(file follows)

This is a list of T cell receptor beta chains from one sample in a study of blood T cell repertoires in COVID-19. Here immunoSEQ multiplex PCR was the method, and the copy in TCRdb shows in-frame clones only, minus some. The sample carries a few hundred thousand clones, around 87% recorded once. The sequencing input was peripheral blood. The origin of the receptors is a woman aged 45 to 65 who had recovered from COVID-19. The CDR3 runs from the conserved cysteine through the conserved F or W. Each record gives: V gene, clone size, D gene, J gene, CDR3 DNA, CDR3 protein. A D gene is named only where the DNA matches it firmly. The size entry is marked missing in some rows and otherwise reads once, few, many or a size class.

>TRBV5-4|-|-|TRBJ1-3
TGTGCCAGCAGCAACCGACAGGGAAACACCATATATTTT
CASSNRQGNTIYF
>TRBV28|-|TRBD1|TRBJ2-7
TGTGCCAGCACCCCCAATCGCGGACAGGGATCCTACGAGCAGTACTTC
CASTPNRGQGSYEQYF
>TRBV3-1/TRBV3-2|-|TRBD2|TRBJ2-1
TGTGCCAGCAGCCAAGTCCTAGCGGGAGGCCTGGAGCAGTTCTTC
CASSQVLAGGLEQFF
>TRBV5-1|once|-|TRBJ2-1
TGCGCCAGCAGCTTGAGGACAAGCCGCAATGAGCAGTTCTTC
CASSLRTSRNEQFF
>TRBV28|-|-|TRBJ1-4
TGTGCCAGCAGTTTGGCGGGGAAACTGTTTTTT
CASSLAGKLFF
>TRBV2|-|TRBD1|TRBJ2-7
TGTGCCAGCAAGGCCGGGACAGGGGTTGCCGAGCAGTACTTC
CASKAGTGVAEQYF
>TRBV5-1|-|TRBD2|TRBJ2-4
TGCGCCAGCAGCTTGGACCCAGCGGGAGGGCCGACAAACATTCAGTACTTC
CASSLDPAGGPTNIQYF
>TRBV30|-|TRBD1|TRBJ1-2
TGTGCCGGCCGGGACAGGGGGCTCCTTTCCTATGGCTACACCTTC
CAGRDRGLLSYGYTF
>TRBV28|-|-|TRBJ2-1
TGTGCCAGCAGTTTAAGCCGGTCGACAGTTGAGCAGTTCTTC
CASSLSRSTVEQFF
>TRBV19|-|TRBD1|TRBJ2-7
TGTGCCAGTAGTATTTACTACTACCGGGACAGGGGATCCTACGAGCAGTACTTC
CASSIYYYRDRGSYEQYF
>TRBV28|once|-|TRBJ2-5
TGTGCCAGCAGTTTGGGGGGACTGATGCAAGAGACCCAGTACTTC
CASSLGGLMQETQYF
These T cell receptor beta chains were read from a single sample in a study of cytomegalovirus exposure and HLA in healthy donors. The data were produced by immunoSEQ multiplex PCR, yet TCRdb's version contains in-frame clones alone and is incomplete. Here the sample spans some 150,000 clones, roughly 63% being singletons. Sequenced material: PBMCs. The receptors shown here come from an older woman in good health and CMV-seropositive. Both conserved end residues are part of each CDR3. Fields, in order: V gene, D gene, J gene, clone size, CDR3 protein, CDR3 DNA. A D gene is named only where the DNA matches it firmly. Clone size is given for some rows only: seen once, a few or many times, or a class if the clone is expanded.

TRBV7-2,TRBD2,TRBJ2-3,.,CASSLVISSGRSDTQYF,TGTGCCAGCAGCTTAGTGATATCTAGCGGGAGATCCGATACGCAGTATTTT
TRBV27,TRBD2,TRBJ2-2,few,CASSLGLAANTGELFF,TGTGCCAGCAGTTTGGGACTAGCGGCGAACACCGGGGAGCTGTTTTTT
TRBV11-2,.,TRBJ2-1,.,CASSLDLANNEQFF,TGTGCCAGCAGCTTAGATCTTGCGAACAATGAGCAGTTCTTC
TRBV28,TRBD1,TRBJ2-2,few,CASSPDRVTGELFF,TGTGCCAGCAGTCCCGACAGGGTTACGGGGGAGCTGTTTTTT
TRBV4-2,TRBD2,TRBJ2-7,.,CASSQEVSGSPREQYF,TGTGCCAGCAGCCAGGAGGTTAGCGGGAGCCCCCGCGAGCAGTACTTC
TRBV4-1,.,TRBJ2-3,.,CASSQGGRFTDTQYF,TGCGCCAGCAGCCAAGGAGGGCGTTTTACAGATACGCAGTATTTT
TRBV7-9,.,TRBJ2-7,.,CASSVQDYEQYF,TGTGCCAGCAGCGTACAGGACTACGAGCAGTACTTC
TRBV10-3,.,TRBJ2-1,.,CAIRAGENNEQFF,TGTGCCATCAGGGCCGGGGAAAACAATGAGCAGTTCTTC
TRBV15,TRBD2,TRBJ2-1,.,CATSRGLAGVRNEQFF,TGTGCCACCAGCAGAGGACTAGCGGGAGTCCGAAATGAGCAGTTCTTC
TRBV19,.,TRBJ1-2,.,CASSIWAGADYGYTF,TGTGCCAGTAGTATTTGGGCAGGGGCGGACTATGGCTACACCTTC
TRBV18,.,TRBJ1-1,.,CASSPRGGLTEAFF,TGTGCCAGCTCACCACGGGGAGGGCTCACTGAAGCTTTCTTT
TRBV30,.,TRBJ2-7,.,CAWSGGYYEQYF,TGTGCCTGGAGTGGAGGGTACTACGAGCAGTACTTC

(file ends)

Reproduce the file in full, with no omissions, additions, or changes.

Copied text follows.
This is a list of T cell receptor beta chains from one sample in a study of blood T cell repertoires in COVID-19. Here immunoSEQ multiplex PCR was the method, and the copy in TCRdb shows in-frame clones only, minus some. The sample carries a few hundred thousand clones, around 87% recorded once. The sequencing input was peripheral blood. The origin of the receptors is a woman aged 45 to 65 who had recovered from COVID-19. The CDR3 runs from the conserved cysteine through the conserved F or W. Each record gives: V gene, clone size, D gene, J gene, CDR3 DNA, CDR3 protein. A D gene is named only where the DNA matches it firmly. The size entry is marked missing in some rows and otherwise reads once, few, many or a size class.

>TRBV5-4|-|-|TRBJ1-3
TGTGCCAGCAGCAACCGACAGGGAAACACCATATATTTT
CASSNRQGNTIYF
>TRBV28|-|TRBD1|TRBJ2-7
TGTGCCAGCACCCCCAATCGCGGACAGGGATCCTACGAGCAGTACTTC
CASTPNRGQGSYEQYF
>TRBV3-1/TRBV3-2|-|TRBD2|TRBJ2-1
TGTGCCAGCAGCCAAGTCCTAGCGGGAGGCCTGGAGCAGTTCTTC
CASSQVLAGGLEQFF
>TRBV5-1|once|-|TRBJ2-1
TGCGCCAGCAGCTTGAGGACAAGCCGCAATGAGCAGTTCTTC
CASSLRTSRNEQFF
>TRBV28|-|-|TRBJ1-4
TGTGCCAGCAGTTTGGCGGGGAAACTGTTTTTT
CASSLAGKLFF
>TRBV2|-|TRBD1|TRBJ2-7
TGTGCCAGCAAGGCCGGGACAGGGGTTGCCGAGCAGTACTTC
CASKAGTGVAEQYF
>TRBV5-1|-|TRBD2|TRBJ2-4
TGCGCCAGCAGCTTGGACCCAGCGGGAGGGCCGACAAACATTCAGTACTTC
CASSLDPAGGPTNIQYF
>TRBV30|-|TRBD1|TRBJ1-2
TGTGCCGGCCGGGACAGGGGGCTCCTTTCCTATGGCTACACCTTC
CAGRDRGLLSYGYTF
>TRBV28|-|-|TRBJ2-1
TGTGCCAGCAGTTTAAGCCGGTCGACAGTTGAGCAGTTCTTC
CASSLSRSTVEQFF
>TRBV19|-|TRBD1|TRBJ2-7
TGTGCCAGTAGTATTTACTACTACCGGGACAGGGGATCCTACGAGCAGTACTTC
CASSIYYYRDRGSYEQYF
>TRBV28|once|-|TRBJ2-5
TGTGCCAGCAGTTTGGGGGGACTGATGCAAGAGACCCAGTACTTC
CASSLGGLMQETQYF
These T cell receptor beta chains were read from a single sample in a study of cytomegalovirus exposure and HLA in healthy donors. The data were produced by immunoSEQ multiplex PCR, yet TCRdb's version contains in-frame clones alone and is incomplete. Here the sample spans some 150,000 clones, roughly 63% being singletons. Sequenced material: PBMCs. The receptors shown here come from an older woman in good health and CMV-seropositive. Both conserved end residues are part of each CDR3. Fields, in order: V gene, D gene, J gene, clone size, CDR3 protein, CDR3 DNA. A D gene is named only where the DNA matches it firmly. Clone size is given for some rows only: seen once, a few or many times, or a class if the clone is expanded.

TRBV7-2,TRBD2,TRBJ2-3,.,CASSLVISSGRSDTQYF,TGTGCCAGCAGCTTAGTGATATCTAGCGGGAGATCCGATACGCAGTATTTT
TRBV27,TRBD2,TRBJ2-2,few,CASSLGLAANTGELFF,TGTGCCAGCAGTTTGGGACTAGCGGCGAACACCGGGGAGCTGTTTTTT
TRBV11-2,.,TRBJ2-1,.,CASSLDLANNEQFF,TGTGCCAGCAGCTTAGATCTTGCGAACAATGAGCAGTTCTTC
TRBV28,TRBD1,TRBJ2-2,few,CASSPDRVTGELFF,TGTGCCAGCAGTCCCGACAGGGTTACGGGGGAGCTGTTTTTT
TRBV4-2,TRBD2,TRBJ2-7,.,CASSQEVSGSPREQYF,TGTGCCAGCAGCCAGGAGGTTAGCGGGAGCCCCCGCGAGCAGTACTTC
TRBV4-1,.,TRBJ2-3,.,CASSQGGRFTDTQYF,TGCGCCAGCAGCCAAGGAGGGCGTTTTACAGATACGCAGTATTTT
TRBV7-9,.,TRBJ2-7,.,CASSVQDYEQYF,TGTGCCAGCAGCGTACAGGACTACGAGCAGTACTTC
TRBV10-3,.,TRBJ2-1,.,CAIRAGENNEQFF,TGTGCCATCAGGGCCGGGGAAAACAATGAGCAGTTCTTC
TRBV15,TRBD2,TRBJ2-1,.,CATSRGLAGVRNEQFF,TGTGCCACCAGCAGAGGACTAGCGGGAGTCCGAAATGAGCAGTTCTTC
TRBV19,.,TRBJ1-2,.,CASSIWAGADYGYTF,TGTGCCAGTAGTATTTGGGCAGGGGCGGACTATGGCTACACCTTC
TRBV18,.,TRBJ1-1,.,CASSPRGGLTEAFF,TGTGCCAGCTCACCACGGGGAGGGCTCACTGAAGCTTTCTTT
TRBV30,.,TRBJ2-7,.,CAWSGGYYEQYF,TGTGCCTGGAGTGGAGGGTACTACGAGCAGTACTTC